By Marie van der Donk & Haileegziabher Adhanom
USA’s Justin Gatlin penned his own ending to what was supposed to be a fairy-tale night for Usain Bolt in the much anticipated 100m race at the World Championships in London.
The controversial American sprinter was booed before and after every race he ran in London and used it to fight the odds to a 9.92 victory in Saturday’s 100m race. Bolt, whose retirement had dominated each and every narrative ahead of the race had to settle for bronze as young Christian Coleman’s 9.94 completed the one-two American victory.
Usain Bolt’s time was his best of the season at 9.95 but it would do him no better than third, a result that brought the 60.000 large London crowd to a standstill, followed by more jeers for Gatlin,
For Gatlin, twice banned for doping, it was his first, defiant title since Helsinki 2005.
For Bolt, it was a concession that retirement was coming at an apt moment. It was also no reason not to end the night on a high as the Jamaican proceeded to run his traditional lap of honor and stop for selfies and celebration along the way.
“Of course, I was disappointed when I saw I lost. I came here and worked hard, and at the end, Gatlin and Coleman were better.
“I tightened up at the end and that is something you should never do. I didn’t execute when it mattered.
“He [Gatlin] is a great competitor. You have to be at your best against him. I really appreciate competing against him and he is a good person.”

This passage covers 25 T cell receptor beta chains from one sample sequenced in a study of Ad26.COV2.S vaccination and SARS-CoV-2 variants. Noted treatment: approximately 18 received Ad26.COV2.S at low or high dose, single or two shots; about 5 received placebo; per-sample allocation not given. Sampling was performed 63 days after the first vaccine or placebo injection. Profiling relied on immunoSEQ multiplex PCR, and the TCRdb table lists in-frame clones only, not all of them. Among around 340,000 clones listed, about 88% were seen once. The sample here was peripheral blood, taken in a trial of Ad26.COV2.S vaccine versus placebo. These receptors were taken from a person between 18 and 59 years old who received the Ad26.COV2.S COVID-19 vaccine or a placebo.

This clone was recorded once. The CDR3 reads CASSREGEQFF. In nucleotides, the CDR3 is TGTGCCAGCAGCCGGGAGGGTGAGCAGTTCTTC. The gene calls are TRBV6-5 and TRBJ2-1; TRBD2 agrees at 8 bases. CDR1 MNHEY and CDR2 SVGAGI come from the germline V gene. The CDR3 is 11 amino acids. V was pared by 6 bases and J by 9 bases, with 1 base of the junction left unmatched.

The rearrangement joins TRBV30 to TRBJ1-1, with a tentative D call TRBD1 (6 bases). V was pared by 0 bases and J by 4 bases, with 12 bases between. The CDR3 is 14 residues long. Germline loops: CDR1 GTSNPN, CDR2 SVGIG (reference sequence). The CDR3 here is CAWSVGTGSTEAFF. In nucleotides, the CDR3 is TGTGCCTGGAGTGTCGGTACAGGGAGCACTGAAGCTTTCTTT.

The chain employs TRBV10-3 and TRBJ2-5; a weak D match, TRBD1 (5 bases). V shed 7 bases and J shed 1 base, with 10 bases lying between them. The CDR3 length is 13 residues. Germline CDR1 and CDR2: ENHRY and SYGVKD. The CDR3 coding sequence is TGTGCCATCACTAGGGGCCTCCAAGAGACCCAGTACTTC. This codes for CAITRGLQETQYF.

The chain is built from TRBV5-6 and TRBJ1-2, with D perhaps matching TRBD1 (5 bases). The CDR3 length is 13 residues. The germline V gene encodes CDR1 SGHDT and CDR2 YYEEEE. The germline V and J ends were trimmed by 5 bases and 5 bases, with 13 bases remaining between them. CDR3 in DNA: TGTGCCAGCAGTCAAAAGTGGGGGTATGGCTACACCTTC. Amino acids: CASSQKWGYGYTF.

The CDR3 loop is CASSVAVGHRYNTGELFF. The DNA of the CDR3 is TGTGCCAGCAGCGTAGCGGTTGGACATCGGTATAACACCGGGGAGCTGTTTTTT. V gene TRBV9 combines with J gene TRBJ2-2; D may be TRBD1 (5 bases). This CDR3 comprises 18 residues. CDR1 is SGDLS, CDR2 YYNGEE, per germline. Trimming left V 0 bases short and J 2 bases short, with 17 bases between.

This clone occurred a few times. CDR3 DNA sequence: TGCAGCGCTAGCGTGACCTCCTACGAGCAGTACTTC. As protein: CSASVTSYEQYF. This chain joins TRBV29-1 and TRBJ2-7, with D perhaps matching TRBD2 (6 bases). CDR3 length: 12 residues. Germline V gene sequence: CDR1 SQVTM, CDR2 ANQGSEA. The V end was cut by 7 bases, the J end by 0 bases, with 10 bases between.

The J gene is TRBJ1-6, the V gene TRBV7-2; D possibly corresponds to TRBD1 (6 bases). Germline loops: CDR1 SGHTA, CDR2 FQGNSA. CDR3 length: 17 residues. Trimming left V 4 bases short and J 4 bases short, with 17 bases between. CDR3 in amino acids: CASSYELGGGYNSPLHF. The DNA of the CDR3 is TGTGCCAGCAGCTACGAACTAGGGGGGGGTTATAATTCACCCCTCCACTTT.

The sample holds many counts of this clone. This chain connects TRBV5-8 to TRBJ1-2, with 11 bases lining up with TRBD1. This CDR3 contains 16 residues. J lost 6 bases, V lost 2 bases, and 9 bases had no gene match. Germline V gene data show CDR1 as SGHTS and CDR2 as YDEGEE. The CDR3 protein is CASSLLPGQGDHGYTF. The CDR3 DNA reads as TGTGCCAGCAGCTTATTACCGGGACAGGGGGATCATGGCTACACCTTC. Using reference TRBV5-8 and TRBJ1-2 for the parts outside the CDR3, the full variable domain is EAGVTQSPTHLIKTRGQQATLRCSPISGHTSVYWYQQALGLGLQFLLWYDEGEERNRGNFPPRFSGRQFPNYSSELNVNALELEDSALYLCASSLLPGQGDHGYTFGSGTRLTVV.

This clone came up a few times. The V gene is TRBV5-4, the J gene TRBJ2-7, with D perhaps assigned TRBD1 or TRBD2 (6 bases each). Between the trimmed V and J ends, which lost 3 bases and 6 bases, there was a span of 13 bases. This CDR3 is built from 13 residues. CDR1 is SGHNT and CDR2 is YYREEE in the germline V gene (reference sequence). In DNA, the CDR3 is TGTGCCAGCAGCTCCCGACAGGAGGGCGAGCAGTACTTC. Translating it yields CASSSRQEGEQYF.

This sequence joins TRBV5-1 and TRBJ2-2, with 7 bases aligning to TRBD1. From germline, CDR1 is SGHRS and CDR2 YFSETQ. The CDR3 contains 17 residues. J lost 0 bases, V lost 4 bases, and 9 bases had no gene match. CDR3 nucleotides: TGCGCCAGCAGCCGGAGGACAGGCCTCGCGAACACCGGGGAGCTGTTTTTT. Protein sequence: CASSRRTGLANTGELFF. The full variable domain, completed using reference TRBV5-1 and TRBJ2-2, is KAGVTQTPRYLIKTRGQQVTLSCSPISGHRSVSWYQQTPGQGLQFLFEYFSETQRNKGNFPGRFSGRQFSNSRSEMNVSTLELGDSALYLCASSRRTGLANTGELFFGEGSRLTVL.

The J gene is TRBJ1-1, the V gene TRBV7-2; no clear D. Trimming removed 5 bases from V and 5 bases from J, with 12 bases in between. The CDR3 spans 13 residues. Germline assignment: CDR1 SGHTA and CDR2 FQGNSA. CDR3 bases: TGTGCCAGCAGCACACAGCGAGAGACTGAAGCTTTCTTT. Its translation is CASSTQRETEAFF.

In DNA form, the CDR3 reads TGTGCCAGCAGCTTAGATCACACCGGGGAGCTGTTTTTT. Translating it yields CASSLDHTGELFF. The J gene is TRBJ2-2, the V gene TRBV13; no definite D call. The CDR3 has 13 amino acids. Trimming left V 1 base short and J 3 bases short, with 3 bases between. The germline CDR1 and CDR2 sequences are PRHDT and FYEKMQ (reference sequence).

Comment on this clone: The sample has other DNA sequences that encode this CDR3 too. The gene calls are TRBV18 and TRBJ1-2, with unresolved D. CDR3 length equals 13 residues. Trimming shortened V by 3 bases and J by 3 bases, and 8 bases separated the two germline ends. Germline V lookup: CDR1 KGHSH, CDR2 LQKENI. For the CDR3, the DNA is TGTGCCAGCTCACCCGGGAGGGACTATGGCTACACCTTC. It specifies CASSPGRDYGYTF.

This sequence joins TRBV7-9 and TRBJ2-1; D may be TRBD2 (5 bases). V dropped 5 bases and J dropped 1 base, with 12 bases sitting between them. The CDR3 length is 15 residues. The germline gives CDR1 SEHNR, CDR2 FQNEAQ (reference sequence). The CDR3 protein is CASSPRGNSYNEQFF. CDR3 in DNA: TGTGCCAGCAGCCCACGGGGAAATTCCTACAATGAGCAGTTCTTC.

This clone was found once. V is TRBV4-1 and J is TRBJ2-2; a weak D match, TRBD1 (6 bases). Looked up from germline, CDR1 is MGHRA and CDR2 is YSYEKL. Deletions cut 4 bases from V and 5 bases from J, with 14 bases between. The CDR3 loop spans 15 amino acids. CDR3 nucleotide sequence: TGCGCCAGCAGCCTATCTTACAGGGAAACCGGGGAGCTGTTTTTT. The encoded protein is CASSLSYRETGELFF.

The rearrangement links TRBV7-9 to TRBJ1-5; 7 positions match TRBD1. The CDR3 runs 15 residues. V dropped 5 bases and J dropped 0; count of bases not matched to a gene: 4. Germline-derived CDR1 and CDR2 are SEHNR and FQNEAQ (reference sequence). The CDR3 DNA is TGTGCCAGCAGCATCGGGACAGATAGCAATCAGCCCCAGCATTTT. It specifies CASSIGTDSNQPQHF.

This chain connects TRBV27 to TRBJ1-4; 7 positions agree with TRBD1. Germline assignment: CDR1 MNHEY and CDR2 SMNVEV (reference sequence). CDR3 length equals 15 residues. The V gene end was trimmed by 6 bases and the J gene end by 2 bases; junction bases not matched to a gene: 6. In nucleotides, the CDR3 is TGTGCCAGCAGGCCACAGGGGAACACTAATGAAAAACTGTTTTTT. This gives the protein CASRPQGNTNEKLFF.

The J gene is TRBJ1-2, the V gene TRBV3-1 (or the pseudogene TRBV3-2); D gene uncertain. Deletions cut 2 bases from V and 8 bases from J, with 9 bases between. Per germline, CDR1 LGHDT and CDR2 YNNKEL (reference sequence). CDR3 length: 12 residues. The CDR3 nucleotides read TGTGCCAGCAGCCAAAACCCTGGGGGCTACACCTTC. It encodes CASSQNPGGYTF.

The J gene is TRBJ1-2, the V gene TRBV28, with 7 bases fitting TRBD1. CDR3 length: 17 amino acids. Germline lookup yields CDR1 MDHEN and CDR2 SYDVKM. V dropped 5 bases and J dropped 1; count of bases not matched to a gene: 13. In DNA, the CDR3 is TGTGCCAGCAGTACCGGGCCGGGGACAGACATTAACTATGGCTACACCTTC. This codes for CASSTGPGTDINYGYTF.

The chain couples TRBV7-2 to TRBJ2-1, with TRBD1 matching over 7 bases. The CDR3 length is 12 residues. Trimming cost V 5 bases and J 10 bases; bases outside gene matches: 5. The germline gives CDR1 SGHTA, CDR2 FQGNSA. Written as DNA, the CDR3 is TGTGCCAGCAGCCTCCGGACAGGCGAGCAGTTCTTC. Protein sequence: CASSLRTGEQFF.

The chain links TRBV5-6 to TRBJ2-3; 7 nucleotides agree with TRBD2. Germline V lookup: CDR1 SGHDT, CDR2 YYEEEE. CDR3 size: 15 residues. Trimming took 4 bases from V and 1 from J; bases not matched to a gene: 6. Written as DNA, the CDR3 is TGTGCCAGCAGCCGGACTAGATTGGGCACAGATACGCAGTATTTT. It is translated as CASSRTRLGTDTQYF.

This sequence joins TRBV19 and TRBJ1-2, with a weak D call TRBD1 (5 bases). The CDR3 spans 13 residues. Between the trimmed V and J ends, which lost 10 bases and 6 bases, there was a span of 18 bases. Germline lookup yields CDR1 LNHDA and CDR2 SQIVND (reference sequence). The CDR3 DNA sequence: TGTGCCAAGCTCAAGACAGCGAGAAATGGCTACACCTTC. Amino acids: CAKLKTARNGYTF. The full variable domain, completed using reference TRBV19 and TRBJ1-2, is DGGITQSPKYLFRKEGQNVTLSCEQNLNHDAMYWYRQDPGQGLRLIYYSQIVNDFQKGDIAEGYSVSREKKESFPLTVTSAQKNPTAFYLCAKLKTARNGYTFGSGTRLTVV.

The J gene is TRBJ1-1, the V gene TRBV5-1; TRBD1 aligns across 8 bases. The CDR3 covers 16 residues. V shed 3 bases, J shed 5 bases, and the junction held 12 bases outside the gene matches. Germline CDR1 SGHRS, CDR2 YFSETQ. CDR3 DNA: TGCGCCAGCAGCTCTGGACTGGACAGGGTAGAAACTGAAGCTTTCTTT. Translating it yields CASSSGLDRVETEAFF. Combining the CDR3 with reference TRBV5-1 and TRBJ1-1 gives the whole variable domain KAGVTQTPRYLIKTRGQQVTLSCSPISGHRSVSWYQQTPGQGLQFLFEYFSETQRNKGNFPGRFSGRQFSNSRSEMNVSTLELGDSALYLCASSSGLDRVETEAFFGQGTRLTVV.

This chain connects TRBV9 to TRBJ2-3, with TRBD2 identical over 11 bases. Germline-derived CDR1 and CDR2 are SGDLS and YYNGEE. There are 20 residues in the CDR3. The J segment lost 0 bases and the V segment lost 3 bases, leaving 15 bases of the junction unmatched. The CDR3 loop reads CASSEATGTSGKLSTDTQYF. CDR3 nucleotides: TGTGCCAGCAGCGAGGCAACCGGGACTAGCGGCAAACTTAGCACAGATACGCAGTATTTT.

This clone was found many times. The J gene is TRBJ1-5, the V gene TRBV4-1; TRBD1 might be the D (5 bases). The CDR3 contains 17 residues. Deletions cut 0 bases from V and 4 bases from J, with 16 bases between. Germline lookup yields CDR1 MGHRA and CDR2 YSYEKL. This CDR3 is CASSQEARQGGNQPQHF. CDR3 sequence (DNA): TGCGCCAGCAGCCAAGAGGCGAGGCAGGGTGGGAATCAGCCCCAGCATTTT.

Immediately after the race, Gatlin had bowed at the feet of Bolt acknowledging what he means to the sport, and the two embraced afterwards.
“It’s because I’m competing against Bolt. But in person Bolt and I are really good friends, and we know we will be okay at the end of the race. The people who love me are here cheering for me and cheering at home,” Gatlin said of the jeers.
Christian Coleman may use the hashtag #BeTheNext at his twitter because this was his first international competition, and already run second place. Coleman is still in college, so he will not retire for a while. Two American and one Jamaican flag will be shown at the podium for the medal ceremony at Sunday. Bolt does not have to hang his spikes already, his definitive race will be the 100 meters relay on August 12th.
Day 2 at a glance
Another spectacular event of the day was the women’s 10,000 meter race, which was won by world record holder and Olympic champion Ethiopia’s Almaz Ayana with an astonishing solo performance and world leading 30:16.32 time, ahead of her compatriot and three-time world champion Tirunesh Dibaba and Kenyan Jebet Tirop 31:03.50 who recorded a new personal best.
Meanwhile Andrius Gudzius of Lithuania grabed the first gold medal for his country at this championships, in the men’s Discus Throw event, with his personal best 69.21 meters thrown. The result left Daniel Stahl of Sweden and Mason Finley of USA second and third with 69.19 and 68.03 respectively with the latter setting his personal best.
There were some other entertaining things for the crowed, happened outside the track and field, even if the spectacle inside the track and field was not enough, such as: one fan trying to run his own 100m fully undressed before caught and tackled by security
One of the day’s big winners are South Africa, as the nation’s long jumpers Luvo Manyonga and Ruswahi Samaai took the gold and bronze medals after jumps of 8.48 and 8.32 respectively. USA’s Jarrion Lawson finish second with just 4 centimeters short of the gold medal.
Sunday sees a shift in focus from the stadium to the streets for the men’s and women’s Marathon.